Senior assisted living care is something most of us dread. Nursing homes are often loud, uncomfortable and filled with old people. Moreover, residents have the privilege of paying between $2,000-$6,000 a month for these fine services. To add insult to injury, Medicare does not cover most assisted living facilities. Unless a person qualifies for Medicaid or has long-term care insurance, the costs of nursing home care can destroy even the best-planned retirement budget. Luckily there are several new programs and alternatives to senior assisted living facilities.
In-Home Care for Seniors
State and Federal agencies have come up with several programs that provide senior home care. Finally, someone in power has decided to address assisted living issues in a logical manner. Currently there are three ways seniors can qualify for home care and get substantial help paying for it.
Seniors for whom it takes "an extreme effort" to leave the home have access to a variety of services. Ask your doctor if you can qualify. If you do, it is possible to get in-home nursing care, rehabilitation and occupational therapies at home.
PACE Program, the Program of All-inclusive Care for the Elderly, was developed in 1972 in San Francisco. PACE provides day care and in-home care for seniors. Medicare and Medicaid pay for the program. PACE provides medical, social and recreational senior home care services. Unfortunately, PACE is only available in a few large cities.
Social Managed Care Plans are another alternative. Like PACE these Medicare insurance plans are only available in a few select areas. They provide the same coverage as Medicare A and B but then they also include drug coverage, in-home care for seniors, community services and some transportation.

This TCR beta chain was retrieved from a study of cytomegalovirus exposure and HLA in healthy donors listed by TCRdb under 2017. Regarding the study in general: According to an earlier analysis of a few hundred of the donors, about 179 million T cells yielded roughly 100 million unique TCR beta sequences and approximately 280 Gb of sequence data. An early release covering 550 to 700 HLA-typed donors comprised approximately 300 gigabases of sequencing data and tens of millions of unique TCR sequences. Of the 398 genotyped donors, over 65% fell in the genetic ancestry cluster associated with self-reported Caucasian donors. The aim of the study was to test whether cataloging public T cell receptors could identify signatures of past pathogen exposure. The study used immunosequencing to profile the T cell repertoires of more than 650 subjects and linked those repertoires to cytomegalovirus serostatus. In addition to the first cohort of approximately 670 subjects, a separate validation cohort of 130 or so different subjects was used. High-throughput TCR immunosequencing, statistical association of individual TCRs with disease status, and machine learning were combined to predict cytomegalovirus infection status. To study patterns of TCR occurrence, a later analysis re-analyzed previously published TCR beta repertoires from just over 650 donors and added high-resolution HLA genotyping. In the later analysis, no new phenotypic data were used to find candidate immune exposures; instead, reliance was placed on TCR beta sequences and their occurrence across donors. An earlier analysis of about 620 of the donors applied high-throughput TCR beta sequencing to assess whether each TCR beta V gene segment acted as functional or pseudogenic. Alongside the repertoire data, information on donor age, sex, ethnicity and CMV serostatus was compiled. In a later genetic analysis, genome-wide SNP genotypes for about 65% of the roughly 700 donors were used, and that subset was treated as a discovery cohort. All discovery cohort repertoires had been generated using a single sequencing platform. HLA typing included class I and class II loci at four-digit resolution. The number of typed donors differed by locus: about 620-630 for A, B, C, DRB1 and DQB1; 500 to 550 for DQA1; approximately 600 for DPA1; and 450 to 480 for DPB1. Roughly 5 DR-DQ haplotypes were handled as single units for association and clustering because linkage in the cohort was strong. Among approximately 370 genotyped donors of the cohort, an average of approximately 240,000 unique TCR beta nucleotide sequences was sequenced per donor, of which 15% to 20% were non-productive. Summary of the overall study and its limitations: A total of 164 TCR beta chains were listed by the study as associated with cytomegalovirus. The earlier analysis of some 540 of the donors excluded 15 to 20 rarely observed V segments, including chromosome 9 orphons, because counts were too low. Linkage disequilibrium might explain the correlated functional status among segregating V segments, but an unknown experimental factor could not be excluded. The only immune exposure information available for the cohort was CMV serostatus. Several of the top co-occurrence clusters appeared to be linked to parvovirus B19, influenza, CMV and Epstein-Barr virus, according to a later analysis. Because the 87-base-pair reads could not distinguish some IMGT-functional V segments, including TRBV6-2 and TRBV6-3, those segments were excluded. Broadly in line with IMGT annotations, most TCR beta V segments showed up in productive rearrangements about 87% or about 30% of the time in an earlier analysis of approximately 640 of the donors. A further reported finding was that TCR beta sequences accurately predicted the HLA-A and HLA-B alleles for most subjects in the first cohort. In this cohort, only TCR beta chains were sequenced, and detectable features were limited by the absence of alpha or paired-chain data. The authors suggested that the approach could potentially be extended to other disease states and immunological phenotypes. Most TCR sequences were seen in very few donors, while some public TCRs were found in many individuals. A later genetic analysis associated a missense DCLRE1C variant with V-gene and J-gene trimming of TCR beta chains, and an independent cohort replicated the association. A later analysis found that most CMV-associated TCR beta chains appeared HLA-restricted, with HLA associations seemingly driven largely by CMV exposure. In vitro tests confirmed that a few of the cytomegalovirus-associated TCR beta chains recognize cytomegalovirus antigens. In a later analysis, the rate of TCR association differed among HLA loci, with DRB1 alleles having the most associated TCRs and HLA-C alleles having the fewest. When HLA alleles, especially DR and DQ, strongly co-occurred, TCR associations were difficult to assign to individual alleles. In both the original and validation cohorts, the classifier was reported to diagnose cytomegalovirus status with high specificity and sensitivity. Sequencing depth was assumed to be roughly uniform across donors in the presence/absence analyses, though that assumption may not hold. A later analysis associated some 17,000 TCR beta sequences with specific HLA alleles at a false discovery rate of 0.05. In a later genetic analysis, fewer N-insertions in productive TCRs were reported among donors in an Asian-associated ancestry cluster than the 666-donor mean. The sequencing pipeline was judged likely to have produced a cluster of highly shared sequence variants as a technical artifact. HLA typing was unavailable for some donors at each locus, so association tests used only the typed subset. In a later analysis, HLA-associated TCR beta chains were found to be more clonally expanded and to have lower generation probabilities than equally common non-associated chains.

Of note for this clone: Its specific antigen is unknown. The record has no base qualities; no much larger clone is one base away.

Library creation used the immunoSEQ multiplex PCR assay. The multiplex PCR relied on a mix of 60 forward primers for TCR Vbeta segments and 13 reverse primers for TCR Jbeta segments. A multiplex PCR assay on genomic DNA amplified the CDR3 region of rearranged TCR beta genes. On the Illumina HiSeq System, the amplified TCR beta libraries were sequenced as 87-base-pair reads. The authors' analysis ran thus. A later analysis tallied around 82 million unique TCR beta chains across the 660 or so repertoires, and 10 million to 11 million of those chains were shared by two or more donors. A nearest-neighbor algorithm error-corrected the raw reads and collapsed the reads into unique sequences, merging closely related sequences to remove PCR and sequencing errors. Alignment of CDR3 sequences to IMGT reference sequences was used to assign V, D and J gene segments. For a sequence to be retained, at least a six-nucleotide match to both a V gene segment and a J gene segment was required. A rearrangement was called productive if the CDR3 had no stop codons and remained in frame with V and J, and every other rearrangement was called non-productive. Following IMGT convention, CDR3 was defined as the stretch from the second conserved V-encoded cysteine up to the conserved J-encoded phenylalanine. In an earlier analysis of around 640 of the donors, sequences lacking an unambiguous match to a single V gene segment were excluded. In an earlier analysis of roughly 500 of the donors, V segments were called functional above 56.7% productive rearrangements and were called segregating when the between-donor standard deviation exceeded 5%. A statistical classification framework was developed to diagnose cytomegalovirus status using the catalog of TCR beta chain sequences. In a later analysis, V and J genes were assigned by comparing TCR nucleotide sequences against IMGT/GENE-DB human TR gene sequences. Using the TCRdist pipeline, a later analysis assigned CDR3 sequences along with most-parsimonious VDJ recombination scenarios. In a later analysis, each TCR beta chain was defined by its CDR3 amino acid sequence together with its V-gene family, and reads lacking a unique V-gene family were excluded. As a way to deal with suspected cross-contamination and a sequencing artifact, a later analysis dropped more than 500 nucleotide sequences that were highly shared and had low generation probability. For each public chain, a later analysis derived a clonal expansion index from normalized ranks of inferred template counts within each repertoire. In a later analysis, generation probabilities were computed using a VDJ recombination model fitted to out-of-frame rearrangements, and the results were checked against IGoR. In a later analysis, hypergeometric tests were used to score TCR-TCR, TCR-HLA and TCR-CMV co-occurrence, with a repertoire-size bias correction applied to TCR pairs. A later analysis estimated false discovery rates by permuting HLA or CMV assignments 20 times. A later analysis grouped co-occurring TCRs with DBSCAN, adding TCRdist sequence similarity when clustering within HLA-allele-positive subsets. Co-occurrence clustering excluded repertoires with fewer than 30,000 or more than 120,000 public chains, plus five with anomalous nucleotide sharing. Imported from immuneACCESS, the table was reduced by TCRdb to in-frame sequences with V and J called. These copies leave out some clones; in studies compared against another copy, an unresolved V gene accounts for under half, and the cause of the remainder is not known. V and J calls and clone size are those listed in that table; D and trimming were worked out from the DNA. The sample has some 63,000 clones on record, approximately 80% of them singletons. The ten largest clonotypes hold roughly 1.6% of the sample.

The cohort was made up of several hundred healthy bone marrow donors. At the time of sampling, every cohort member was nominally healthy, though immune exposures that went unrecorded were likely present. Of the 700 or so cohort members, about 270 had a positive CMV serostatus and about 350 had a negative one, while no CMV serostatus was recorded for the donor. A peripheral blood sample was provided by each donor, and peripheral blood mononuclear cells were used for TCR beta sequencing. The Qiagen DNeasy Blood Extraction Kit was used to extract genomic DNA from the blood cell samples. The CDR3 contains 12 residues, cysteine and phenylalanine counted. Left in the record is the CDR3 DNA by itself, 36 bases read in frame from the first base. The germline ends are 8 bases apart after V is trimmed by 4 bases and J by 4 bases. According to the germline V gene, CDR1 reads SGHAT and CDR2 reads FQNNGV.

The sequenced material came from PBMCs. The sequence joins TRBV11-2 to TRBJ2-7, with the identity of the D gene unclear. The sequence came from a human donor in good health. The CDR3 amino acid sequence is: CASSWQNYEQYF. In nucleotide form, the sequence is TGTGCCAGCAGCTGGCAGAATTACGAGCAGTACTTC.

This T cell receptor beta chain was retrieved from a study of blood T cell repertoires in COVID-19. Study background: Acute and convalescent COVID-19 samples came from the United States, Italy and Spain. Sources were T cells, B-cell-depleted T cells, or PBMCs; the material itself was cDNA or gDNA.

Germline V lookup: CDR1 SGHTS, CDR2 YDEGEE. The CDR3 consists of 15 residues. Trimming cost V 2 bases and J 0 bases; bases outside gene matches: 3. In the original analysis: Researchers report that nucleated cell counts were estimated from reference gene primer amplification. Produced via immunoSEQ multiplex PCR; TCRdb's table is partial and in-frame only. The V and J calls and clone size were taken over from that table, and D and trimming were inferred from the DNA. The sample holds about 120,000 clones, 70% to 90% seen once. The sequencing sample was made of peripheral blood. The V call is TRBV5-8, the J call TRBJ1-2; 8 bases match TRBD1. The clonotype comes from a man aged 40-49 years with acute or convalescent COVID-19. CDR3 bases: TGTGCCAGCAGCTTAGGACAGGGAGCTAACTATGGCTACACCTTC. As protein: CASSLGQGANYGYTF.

Coming Soon, National CLASS
If you are still able to manage well enough, can you hold out for another 5 years? No one elderly invented this one. There is a new program called the Community Living Assistance Services and Supports (CLASS) Program. It is a national program that is designed to help with senior home care. Participants have to pay into the program for at least five years and then it helps with long-term care costs.
Additional Options for Senior Home Care
Honestly assess how much help is needed to stay living at home. Then ask for help when you need it. Often some creative thinking and getting help from an in-home nurse, community services and family members is all that is needed for an older person to remain living in their own home.
Content Provided by Spot55.com